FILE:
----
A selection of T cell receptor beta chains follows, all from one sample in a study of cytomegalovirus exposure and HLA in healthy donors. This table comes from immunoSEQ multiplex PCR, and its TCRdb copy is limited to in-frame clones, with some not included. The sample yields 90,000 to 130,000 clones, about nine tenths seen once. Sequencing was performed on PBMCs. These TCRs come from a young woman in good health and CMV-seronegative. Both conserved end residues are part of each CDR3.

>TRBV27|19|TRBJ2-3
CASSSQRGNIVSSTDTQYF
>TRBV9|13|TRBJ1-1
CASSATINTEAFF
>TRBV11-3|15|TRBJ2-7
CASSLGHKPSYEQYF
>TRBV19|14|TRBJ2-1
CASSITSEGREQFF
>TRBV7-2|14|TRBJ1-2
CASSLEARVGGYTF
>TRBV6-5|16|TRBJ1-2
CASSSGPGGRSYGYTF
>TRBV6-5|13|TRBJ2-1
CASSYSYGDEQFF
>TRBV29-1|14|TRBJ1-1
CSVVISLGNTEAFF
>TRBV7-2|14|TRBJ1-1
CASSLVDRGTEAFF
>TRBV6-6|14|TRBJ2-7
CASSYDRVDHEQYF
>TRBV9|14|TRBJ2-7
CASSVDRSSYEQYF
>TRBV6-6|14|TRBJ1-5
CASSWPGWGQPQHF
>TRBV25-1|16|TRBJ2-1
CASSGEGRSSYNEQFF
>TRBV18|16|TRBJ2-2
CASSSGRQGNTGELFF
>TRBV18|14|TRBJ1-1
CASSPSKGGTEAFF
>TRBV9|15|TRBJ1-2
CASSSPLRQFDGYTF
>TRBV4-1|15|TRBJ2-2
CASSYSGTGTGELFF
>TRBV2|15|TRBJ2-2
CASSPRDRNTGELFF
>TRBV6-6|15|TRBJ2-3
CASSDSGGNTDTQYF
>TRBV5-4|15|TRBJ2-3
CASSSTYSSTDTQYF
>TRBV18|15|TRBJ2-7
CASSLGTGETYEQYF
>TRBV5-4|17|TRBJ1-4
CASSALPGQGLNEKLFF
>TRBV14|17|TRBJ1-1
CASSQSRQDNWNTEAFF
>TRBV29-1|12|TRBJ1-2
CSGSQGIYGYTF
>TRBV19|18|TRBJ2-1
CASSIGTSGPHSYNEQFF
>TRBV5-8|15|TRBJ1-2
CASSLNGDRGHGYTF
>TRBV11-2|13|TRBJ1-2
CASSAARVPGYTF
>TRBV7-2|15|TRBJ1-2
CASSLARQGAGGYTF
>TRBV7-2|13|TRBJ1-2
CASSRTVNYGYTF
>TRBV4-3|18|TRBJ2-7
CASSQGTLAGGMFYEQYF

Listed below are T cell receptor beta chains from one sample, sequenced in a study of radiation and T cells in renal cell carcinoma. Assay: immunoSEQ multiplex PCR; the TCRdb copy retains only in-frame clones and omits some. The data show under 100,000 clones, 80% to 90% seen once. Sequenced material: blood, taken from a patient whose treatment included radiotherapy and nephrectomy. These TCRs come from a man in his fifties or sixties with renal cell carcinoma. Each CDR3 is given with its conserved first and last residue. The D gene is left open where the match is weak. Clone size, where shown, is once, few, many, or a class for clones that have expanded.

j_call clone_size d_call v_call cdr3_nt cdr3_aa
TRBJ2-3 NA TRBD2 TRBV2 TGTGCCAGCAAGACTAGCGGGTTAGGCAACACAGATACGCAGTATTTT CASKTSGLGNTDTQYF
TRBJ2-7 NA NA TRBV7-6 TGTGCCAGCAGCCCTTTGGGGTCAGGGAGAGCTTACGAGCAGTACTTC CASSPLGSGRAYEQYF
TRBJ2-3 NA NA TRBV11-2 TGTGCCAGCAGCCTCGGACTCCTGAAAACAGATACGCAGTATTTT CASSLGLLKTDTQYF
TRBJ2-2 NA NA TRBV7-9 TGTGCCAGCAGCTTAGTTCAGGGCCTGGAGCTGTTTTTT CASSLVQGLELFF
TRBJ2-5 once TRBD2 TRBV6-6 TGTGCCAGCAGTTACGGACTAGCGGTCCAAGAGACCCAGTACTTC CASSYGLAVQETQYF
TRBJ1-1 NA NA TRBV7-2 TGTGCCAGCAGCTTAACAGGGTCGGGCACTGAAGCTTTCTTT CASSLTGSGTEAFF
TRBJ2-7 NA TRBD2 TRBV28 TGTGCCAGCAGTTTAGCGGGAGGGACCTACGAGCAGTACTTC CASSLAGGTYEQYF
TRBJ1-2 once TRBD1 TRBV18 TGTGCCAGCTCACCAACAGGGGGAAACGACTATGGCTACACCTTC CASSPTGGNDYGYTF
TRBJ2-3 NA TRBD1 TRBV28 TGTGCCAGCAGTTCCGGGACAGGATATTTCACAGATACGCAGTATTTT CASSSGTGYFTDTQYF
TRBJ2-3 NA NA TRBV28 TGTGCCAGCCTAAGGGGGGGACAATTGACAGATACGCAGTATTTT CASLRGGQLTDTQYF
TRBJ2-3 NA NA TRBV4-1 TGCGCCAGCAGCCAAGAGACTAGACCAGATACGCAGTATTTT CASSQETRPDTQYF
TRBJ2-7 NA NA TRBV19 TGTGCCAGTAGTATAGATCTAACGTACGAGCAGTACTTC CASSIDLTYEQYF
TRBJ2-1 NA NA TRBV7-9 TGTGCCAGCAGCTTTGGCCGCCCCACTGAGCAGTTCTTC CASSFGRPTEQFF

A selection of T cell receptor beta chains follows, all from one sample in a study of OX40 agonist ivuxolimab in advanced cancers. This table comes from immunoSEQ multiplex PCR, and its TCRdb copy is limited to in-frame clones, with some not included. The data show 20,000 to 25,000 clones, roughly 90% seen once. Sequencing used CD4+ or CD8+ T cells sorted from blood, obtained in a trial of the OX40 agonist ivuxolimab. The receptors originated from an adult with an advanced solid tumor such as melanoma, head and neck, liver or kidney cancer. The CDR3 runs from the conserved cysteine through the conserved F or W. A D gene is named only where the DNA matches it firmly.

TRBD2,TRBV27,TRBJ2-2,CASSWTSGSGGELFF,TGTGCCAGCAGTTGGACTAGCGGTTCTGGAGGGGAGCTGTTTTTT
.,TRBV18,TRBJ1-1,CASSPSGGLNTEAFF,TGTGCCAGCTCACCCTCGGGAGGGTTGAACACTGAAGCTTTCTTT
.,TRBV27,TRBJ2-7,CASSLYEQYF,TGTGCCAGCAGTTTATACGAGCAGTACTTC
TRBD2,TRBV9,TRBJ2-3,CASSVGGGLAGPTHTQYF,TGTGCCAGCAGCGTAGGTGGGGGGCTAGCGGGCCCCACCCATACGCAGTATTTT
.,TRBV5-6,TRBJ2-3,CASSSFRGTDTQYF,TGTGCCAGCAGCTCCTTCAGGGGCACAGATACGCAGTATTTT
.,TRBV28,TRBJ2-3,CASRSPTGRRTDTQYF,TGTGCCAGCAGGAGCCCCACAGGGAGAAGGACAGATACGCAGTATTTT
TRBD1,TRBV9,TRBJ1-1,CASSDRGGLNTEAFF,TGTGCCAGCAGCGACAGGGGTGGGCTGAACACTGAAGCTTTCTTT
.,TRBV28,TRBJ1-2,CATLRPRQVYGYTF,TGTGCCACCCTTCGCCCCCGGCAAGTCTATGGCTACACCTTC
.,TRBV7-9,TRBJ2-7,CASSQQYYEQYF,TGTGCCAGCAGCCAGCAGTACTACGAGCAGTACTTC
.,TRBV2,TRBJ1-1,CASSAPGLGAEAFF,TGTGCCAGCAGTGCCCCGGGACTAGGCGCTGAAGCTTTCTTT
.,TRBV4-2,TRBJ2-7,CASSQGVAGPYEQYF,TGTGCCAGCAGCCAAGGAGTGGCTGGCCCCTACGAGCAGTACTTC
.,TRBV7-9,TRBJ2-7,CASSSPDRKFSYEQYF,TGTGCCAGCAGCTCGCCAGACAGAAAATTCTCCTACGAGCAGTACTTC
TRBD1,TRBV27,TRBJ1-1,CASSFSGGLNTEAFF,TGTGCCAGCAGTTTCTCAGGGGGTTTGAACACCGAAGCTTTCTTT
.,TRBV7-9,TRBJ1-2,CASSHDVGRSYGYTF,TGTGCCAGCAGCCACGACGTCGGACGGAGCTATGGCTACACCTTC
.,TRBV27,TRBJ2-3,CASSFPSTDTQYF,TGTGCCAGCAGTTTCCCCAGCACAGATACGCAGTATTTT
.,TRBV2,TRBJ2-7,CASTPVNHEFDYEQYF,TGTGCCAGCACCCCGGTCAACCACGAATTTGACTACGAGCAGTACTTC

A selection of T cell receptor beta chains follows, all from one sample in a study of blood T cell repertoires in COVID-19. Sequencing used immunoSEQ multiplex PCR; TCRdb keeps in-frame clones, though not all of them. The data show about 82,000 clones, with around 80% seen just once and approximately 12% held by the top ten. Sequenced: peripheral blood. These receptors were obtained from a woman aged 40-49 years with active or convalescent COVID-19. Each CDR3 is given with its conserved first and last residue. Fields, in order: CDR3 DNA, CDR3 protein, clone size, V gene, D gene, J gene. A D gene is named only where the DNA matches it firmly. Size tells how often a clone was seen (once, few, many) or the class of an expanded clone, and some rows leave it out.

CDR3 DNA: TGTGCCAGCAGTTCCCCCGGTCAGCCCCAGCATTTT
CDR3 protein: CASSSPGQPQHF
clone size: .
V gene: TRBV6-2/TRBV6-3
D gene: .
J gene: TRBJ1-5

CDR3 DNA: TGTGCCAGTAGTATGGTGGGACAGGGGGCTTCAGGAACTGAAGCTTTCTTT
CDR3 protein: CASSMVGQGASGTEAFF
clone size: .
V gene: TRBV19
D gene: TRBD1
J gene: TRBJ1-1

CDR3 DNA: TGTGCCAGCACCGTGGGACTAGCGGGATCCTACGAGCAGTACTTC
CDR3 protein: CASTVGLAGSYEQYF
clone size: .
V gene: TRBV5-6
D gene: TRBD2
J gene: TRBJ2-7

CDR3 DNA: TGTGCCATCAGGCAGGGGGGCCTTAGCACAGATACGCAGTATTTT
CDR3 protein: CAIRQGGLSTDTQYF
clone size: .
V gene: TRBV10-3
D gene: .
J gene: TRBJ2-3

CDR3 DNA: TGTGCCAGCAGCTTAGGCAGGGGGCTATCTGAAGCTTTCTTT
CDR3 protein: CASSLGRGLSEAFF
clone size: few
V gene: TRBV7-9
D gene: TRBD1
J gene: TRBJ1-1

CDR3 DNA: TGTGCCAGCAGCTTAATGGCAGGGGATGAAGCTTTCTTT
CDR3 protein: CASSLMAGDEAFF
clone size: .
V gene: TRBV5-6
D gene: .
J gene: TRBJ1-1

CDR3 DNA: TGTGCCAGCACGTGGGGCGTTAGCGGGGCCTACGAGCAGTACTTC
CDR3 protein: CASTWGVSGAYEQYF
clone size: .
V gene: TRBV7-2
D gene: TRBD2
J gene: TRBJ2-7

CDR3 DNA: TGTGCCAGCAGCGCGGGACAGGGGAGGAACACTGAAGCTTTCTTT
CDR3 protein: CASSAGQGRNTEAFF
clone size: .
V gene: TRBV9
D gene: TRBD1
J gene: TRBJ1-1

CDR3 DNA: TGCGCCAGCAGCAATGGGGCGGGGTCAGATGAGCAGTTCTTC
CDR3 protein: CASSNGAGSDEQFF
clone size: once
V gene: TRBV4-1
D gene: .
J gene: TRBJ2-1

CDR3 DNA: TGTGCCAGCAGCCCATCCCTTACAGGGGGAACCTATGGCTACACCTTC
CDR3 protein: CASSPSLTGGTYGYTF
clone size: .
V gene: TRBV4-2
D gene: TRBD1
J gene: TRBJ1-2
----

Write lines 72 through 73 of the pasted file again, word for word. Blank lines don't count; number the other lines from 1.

TRBJ2-3 NA TRBD1 TRBV28 TGTGCCAGCAGTTCCGGGACAGGATATTTCACAGATACGCAGTATTTT CASSSGTGYFTDTQYF
TRBJ2-3 NA NA TRBV28 TGTGCCAGCCTAAGGGGGGGACAATTGACAGATACGCAGTATTTT CASLRGGQLTDTQYF